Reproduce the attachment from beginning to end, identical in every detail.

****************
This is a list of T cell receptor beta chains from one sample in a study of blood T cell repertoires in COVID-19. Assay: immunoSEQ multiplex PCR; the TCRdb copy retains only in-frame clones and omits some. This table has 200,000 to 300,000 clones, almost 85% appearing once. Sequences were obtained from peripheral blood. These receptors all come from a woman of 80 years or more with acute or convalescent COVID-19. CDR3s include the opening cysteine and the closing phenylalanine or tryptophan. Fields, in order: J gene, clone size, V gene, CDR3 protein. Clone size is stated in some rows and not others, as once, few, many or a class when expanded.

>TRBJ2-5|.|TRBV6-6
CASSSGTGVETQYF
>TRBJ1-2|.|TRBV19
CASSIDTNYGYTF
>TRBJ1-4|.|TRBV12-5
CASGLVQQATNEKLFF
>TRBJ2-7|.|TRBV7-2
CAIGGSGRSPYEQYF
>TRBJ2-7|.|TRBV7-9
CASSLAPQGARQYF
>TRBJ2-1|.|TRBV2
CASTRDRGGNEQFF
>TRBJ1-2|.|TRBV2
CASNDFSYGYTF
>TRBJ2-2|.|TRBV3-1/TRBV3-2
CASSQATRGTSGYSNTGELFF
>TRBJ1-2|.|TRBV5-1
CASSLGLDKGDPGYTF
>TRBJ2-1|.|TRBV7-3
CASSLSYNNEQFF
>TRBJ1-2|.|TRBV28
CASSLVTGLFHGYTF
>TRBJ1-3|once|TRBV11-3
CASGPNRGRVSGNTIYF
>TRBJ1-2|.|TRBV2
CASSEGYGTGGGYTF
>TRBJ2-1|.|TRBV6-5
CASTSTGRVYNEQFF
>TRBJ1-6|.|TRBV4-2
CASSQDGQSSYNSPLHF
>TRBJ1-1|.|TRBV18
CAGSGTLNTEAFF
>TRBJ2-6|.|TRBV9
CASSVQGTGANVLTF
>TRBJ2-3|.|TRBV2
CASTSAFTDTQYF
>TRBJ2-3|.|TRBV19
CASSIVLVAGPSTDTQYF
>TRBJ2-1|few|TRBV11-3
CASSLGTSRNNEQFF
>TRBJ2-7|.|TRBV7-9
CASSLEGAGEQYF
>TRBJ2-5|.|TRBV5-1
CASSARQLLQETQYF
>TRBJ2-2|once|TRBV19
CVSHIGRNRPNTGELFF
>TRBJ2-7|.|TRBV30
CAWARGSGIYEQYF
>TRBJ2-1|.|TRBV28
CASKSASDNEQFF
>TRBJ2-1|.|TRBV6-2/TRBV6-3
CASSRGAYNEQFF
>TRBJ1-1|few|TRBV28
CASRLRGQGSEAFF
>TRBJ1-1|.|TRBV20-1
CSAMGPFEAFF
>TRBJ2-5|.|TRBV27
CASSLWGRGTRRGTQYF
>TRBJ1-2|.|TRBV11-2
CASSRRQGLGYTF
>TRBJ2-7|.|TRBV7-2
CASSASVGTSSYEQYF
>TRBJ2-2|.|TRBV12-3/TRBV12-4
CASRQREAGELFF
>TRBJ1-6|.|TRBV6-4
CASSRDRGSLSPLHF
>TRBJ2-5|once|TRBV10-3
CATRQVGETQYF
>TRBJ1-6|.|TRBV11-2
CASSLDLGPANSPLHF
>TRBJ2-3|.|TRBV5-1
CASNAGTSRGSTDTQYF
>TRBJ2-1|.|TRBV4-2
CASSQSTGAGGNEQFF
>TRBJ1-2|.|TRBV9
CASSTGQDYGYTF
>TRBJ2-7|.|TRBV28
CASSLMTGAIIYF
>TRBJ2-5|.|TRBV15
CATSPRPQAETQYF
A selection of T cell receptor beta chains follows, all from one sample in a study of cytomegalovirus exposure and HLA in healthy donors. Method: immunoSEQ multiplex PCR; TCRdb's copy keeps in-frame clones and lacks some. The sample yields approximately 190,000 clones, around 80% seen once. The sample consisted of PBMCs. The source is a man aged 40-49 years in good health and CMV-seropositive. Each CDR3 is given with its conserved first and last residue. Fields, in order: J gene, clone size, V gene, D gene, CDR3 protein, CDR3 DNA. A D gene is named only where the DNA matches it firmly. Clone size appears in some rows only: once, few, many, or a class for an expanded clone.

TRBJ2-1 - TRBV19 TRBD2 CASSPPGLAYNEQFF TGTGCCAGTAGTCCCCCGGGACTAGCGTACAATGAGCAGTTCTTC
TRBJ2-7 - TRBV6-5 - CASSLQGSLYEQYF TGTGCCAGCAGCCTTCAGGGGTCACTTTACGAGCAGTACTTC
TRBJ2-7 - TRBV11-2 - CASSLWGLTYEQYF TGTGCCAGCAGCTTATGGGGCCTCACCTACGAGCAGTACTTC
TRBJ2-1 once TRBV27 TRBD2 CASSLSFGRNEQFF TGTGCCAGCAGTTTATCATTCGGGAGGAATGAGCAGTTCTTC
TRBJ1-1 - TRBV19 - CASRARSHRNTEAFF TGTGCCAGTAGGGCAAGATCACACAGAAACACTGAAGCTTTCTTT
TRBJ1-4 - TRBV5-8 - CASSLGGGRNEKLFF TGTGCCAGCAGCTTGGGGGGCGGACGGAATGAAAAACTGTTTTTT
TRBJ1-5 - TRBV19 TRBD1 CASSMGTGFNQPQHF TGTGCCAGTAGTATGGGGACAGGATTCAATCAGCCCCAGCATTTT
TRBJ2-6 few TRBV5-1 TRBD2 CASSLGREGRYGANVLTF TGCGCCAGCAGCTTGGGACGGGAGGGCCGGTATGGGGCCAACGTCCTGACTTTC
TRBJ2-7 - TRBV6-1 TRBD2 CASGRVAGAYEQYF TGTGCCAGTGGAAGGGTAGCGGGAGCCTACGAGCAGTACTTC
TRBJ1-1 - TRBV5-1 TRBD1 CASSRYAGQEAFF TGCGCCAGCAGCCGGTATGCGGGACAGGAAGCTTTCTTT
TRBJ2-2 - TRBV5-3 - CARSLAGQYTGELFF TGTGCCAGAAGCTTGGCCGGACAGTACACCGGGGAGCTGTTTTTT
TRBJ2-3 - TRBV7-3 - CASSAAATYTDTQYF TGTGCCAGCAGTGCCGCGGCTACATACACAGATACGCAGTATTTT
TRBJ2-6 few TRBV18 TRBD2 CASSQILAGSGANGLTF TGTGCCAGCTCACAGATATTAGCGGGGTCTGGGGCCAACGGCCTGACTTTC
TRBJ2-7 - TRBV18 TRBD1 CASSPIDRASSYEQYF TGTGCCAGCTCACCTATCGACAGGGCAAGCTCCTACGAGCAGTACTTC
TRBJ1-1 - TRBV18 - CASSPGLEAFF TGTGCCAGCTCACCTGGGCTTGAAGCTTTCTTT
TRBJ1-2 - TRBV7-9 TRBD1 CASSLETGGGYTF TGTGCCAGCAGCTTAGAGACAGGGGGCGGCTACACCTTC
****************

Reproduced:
This is a list of T cell receptor beta chains from one sample in a study of blood T cell repertoires in COVID-19. Assay: immunoSEQ multiplex PCR; the TCRdb copy retains only in-frame clones and omits some. This table has 200,000 to 300,000 clones, almost 85% appearing once. Sequences were obtained from peripheral blood. These receptors all come from a woman of 80 years or more with acute or convalescent COVID-19. CDR3s include the opening cysteine and the closing phenylalanine or tryptophan. Fields, in order: J gene, clone size, V gene, CDR3 protein. Clone size is stated in some rows and not others, as once, few, many or a class when expanded.

>TRBJ2-5|.|TRBV6-6
CASSSGTGVETQYF
>TRBJ1-2|.|TRBV19
CASSIDTNYGYTF
>TRBJ1-4|.|TRBV12-5
CASGLVQQATNEKLFF
>TRBJ2-7|.|TRBV7-2
CAIGGSGRSPYEQYF
>TRBJ2-7|.|TRBV7-9
CASSLAPQGARQYF
>TRBJ2-1|.|TRBV2
CASTRDRGGNEQFF
>TRBJ1-2|.|TRBV2
CASNDFSYGYTF
>TRBJ2-2|.|TRBV3-1/TRBV3-2
CASSQATRGTSGYSNTGELFF
>TRBJ1-2|.|TRBV5-1
CASSLGLDKGDPGYTF
>TRBJ2-1|.|TRBV7-3
CASSLSYNNEQFF
>TRBJ1-2|.|TRBV28
CASSLVTGLFHGYTF
>TRBJ1-3|once|TRBV11-3
CASGPNRGRVSGNTIYF
>TRBJ1-2|.|TRBV2
CASSEGYGTGGGYTF
>TRBJ2-1|.|TRBV6-5
CASTSTGRVYNEQFF
>TRBJ1-6|.|TRBV4-2
CASSQDGQSSYNSPLHF
>TRBJ1-1|.|TRBV18
CAGSGTLNTEAFF
>TRBJ2-6|.|TRBV9
CASSVQGTGANVLTF
>TRBJ2-3|.|TRBV2
CASTSAFTDTQYF
>TRBJ2-3|.|TRBV19
CASSIVLVAGPSTDTQYF
>TRBJ2-1|few|TRBV11-3
CASSLGTSRNNEQFF
>TRBJ2-7|.|TRBV7-9
CASSLEGAGEQYF
>TRBJ2-5|.|TRBV5-1
CASSARQLLQETQYF
>TRBJ2-2|once|TRBV19
CVSHIGRNRPNTGELFF
>TRBJ2-7|.|TRBV30
CAWARGSGIYEQYF
>TRBJ2-1|.|TRBV28
CASKSASDNEQFF
>TRBJ2-1|.|TRBV6-2/TRBV6-3
CASSRGAYNEQFF
>TRBJ1-1|few|TRBV28
CASRLRGQGSEAFF
>TRBJ1-1|.|TRBV20-1
CSAMGPFEAFF
>TRBJ2-5|.|TRBV27
CASSLWGRGTRRGTQYF
>TRBJ1-2|.|TRBV11-2
CASSRRQGLGYTF
>TRBJ2-7|.|TRBV7-2
CASSASVGTSSYEQYF
>TRBJ2-2|.|TRBV12-3/TRBV12-4
CASRQREAGELFF
>TRBJ1-6|.|TRBV6-4
CASSRDRGSLSPLHF
>TRBJ2-5|once|TRBV10-3
CATRQVGETQYF
>TRBJ1-6|.|TRBV11-2
CASSLDLGPANSPLHF
>TRBJ2-3|.|TRBV5-1
CASNAGTSRGSTDTQYF
>TRBJ2-1|.|TRBV4-2
CASSQSTGAGGNEQFF
>TRBJ1-2|.|TRBV9
CASSTGQDYGYTF
>TRBJ2-7|.|TRBV28
CASSLMTGAIIYF
>TRBJ2-5|.|TRBV15
CATSPRPQAETQYF
A selection of T cell receptor beta chains follows, all from one sample in a study of cytomegalovirus exposure and HLA in healthy donors. Method: immunoSEQ multiplex PCR; TCRdb's copy keeps in-frame clones and lacks some. The sample yields approximately 190,000 clones, around 80% seen once. The sample consisted of PBMCs. The source is a man aged 40-49 years in good health and CMV-seropositive. Each CDR3 is given with its conserved first and last residue. Fields, in order: J gene, clone size, V gene, D gene, CDR3 protein, CDR3 DNA. A D gene is named only where the DNA matches it firmly. Clone size appears in some rows only: once, few, many, or a class for an expanded clone.

TRBJ2-1 - TRBV19 TRBD2 CASSPPGLAYNEQFF TGTGCCAGTAGTCCCCCGGGACTAGCGTACAATGAGCAGTTCTTC
TRBJ2-7 - TRBV6-5 - CASSLQGSLYEQYF TGTGCCAGCAGCCTTCAGGGGTCACTTTACGAGCAGTACTTC
TRBJ2-7 - TRBV11-2 - CASSLWGLTYEQYF TGTGCCAGCAGCTTATGGGGCCTCACCTACGAGCAGTACTTC
TRBJ2-1 once TRBV27 TRBD2 CASSLSFGRNEQFF TGTGCCAGCAGTTTATCATTCGGGAGGAATGAGCAGTTCTTC
TRBJ1-1 - TRBV19 - CASRARSHRNTEAFF TGTGCCAGTAGGGCAAGATCACACAGAAACACTGAAGCTTTCTTT
TRBJ1-4 - TRBV5-8 - CASSLGGGRNEKLFF TGTGCCAGCAGCTTGGGGGGCGGACGGAATGAAAAACTGTTTTTT
TRBJ1-5 - TRBV19 TRBD1 CASSMGTGFNQPQHF TGTGCCAGTAGTATGGGGACAGGATTCAATCAGCCCCAGCATTTT
TRBJ2-6 few TRBV5-1 TRBD2 CASSLGREGRYGANVLTF TGCGCCAGCAGCTTGGGACGGGAGGGCCGGTATGGGGCCAACGTCCTGACTTTC
TRBJ2-7 - TRBV6-1 TRBD2 CASGRVAGAYEQYF TGTGCCAGTGGAAGGGTAGCGGGAGCCTACGAGCAGTACTTC
TRBJ1-1 - TRBV5-1 TRBD1 CASSRYAGQEAFF TGCGCCAGCAGCCGGTATGCGGGACAGGAAGCTTTCTTT
TRBJ2-2 - TRBV5-3 - CARSLAGQYTGELFF TGTGCCAGAAGCTTGGCCGGACAGTACACCGGGGAGCTGTTTTTT
TRBJ2-3 - TRBV7-3 - CASSAAATYTDTQYF TGTGCCAGCAGTGCCGCGGCTACATACACAGATACGCAGTATTTT
TRBJ2-6 few TRBV18 TRBD2 CASSQILAGSGANGLTF TGTGCCAGCTCACAGATATTAGCGGGGTCTGGGGCCAACGGCCTGACTTTC
TRBJ2-7 - TRBV18 TRBD1 CASSPIDRASSYEQYF TGTGCCAGCTCACCTATCGACAGGGCAAGCTCCTACGAGCAGTACTTC
TRBJ1-1 - TRBV18 - CASSPGLEAFF TGTGCCAGCTCACCTGGGCTTGAAGCTTTCTTT
TRBJ1-2 - TRBV7-9 TRBD1 CASSLETGGGYTF TGTGCCAGCAGCTTAGAGACAGGGGGCGGCTACACCTTC